Every year, damn near everyone in my family drives out to rural Oregon and piles into my mom’s house for the holidays. It’s ridiculous. Suddenly, the number of occupants in the house balloons from just two people to well over a dozen — and every year, mom’s Wi-Fi just can’t handle all the extra network traffic.
Or at least it couldn’t. Things are different this year. I got tired of dealing with glitchy video calls, dial-up-speed page loads, and Netflix movies that would pause to buffer every 15 seconds — so I made some small adjustments to her network setup. Thanks to those little tweaks, I’m proud to report that my mom’s snail-like rural broadband connection can now comfortably handle a house full of web users — and yours can, too.
Here’s a rundown of the four things I did, and how you can do them yourself to boost your internet at home.
This tip isn’t really a network adjustment, but it’s arguably the easiest and most helpful thing you can do for your houseguests. Step one is to change your password to something that’s easy for normal humans to read and remember — not a string of random numbers and letters. Generally speaking, a good approach is to pick three or four medium-length words and string them together without spaces or dashes, like WatermelonProximityGrenade or RabidMonkeyDeathmatch.
Step two is to write this password down and make it simple to find. People are inevitably going to ask you for the password anyway, but if you write it down and place it somewhere that’s clearly visible (on sticky notes, chalkboards, or a note on the fridge, for example),then your guests can get all the info they need via self-service.
If you want to get extra fancy, you can also code your Wi-Fi login credentials to NFC tags and put them on your drink coasters, which allows your guests to log in just by tapping their phones in the right place.
Your router beams Wi-Fi around your house in the form of radio waves, but radio waves don’t always travel through walls and floors particularly well. For example, if your router is in the basement, but your living room is on the main floor, you’re very likely getting worse internet speeds than you could if your router was placed more thoughtfully and strategically.
What constitutes “proper” router placement will vary depending on how your living space is configured, but arule of thumb is to pick a spot that’s close to your your most important internet-connected devices, as high off the ground as possible, and free of dense obstructions (like concrete or metal walls).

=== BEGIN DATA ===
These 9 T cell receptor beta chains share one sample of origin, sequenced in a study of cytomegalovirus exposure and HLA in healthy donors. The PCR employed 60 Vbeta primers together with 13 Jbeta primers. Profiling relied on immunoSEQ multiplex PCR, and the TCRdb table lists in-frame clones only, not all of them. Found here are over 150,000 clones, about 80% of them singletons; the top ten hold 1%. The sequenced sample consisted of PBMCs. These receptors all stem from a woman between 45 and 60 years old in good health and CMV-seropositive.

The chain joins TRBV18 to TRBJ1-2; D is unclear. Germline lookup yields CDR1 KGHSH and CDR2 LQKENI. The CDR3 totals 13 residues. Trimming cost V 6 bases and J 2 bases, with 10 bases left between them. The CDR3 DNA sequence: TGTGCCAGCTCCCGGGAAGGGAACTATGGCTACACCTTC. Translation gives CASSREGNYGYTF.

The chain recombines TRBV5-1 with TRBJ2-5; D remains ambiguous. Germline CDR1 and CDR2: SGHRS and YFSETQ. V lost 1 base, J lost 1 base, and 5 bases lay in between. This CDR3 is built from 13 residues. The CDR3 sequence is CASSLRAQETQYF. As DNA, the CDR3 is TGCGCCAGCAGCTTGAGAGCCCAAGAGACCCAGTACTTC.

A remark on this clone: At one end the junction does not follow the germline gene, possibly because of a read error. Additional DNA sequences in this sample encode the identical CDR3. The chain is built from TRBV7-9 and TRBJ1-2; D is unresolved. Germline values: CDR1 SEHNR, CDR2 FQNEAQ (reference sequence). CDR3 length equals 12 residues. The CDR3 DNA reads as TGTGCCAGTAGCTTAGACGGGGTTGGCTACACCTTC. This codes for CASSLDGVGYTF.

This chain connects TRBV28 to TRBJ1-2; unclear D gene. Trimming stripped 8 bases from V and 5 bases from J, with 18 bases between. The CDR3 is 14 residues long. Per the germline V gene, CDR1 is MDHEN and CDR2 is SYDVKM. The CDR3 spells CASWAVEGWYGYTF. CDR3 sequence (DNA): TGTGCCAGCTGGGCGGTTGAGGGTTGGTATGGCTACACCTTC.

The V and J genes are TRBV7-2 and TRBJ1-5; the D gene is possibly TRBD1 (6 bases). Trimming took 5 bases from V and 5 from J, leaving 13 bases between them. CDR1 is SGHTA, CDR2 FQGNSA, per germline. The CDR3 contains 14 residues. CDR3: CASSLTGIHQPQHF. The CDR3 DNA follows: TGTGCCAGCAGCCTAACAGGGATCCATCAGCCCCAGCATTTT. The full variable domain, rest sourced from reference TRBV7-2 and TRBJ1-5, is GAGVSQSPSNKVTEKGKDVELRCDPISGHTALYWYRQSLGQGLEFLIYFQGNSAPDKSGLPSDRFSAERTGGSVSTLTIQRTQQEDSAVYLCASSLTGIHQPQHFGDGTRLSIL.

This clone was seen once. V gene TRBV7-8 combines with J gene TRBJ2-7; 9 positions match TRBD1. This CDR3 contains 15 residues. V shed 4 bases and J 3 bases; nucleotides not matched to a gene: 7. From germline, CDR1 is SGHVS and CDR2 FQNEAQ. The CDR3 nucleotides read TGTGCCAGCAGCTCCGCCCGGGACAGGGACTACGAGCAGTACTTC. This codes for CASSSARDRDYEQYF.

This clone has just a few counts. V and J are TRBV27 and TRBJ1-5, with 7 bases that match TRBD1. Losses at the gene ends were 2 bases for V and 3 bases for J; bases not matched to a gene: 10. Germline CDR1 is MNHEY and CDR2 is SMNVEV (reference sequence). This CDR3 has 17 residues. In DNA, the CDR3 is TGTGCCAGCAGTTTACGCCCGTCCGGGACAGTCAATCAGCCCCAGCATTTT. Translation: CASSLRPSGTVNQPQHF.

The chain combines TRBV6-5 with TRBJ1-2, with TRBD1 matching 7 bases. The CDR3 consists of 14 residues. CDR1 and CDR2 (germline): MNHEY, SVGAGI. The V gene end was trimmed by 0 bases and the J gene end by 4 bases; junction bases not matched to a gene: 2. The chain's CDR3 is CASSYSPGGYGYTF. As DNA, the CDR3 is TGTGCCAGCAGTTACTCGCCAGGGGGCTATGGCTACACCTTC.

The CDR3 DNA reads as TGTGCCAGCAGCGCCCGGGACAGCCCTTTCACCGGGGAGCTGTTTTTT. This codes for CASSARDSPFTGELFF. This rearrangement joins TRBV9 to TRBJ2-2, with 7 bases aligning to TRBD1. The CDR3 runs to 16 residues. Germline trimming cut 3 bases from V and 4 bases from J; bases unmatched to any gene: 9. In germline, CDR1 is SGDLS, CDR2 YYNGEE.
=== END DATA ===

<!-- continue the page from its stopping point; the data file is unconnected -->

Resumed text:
As an example, my mom used to have her router mounted in the coat closet to keep it hidden from view — but the closet was relatively far away, and the signal had to pass through multiple walls before it reached the living area, which was less than ideal. Moving it into the living room (where everyone watches movies and uses their phones) made a world of difference.
If you don’t have a dual-band router, feel free to skip this section — but if you do have one (which is highly likely if you purchased one within the past 5 to 7 years), then it’s definitely worth taking a moment to look critically at how you’ve got your network set up.
Basically, a dual-band router puts out two different wireless signals, one at the 2.4GHz frequency band and another on the 5GHz band. In order to avoid congestion on your network, it’s helpful to strategically decide which devices (and which people) are connected to which frequency. The key thing to keep in mind is that a 2.4GHz connection travels farther at lower speeds, while the 5GHz frequency provides faster speeds at shorter range.
With this in mind, it’s often a good idea to place any smart home devices — video doorbells, smart speakers, connected thermostats, etc. — on the 2.4GHz band, as these don’t generally benefit much from being on the faster 5GHz band. Keeping them on 2.4GHz ensures that your devices with higher speed requirements — TVs, guest smartphones, laptops, etc. — aren’t competing for bandwidth. Also, since 2.4GHz travels through obstructions better, it’s often a better choice for IoT devices anyway, as they’re often spread further throughout the house.
To further avoid the possibility of network congestion, I also highly recommend that you set bandwidth priorities within your networks. Doing so will require you to dig into your router’s settings and make some adjustments, but it’s well worth the effort. By setting priorities, you can decide how much bandwidth is allocated to each device when there’s not enough bandwidth to accommodate every device.
Let’s say most of the family is sitting in the living room, streaming the new Matrix movie after dinner, but then the kids fire up some Fortnite in the basement, and Uncle Chester starts watching weird barbecue sauce review videos on YouTube. If your living room TV doesn’t have priority over the other devices in the house, and your internet service isn’t robust enough to handle all these things simultaneously, then your movie might start to freeze or cut out intermittently — and nobody wants a glitch in The Matrix.
These situations can often be avoided by setting bandwidth priorities and telling your router which devices are most important. The specific settings you’ll need to change will vary depending on your router model, but generally speaking, what you’re looking for is the Quality of Service settings. Here’s how to access those on most Netgear, TP-link, and Linksys routers.
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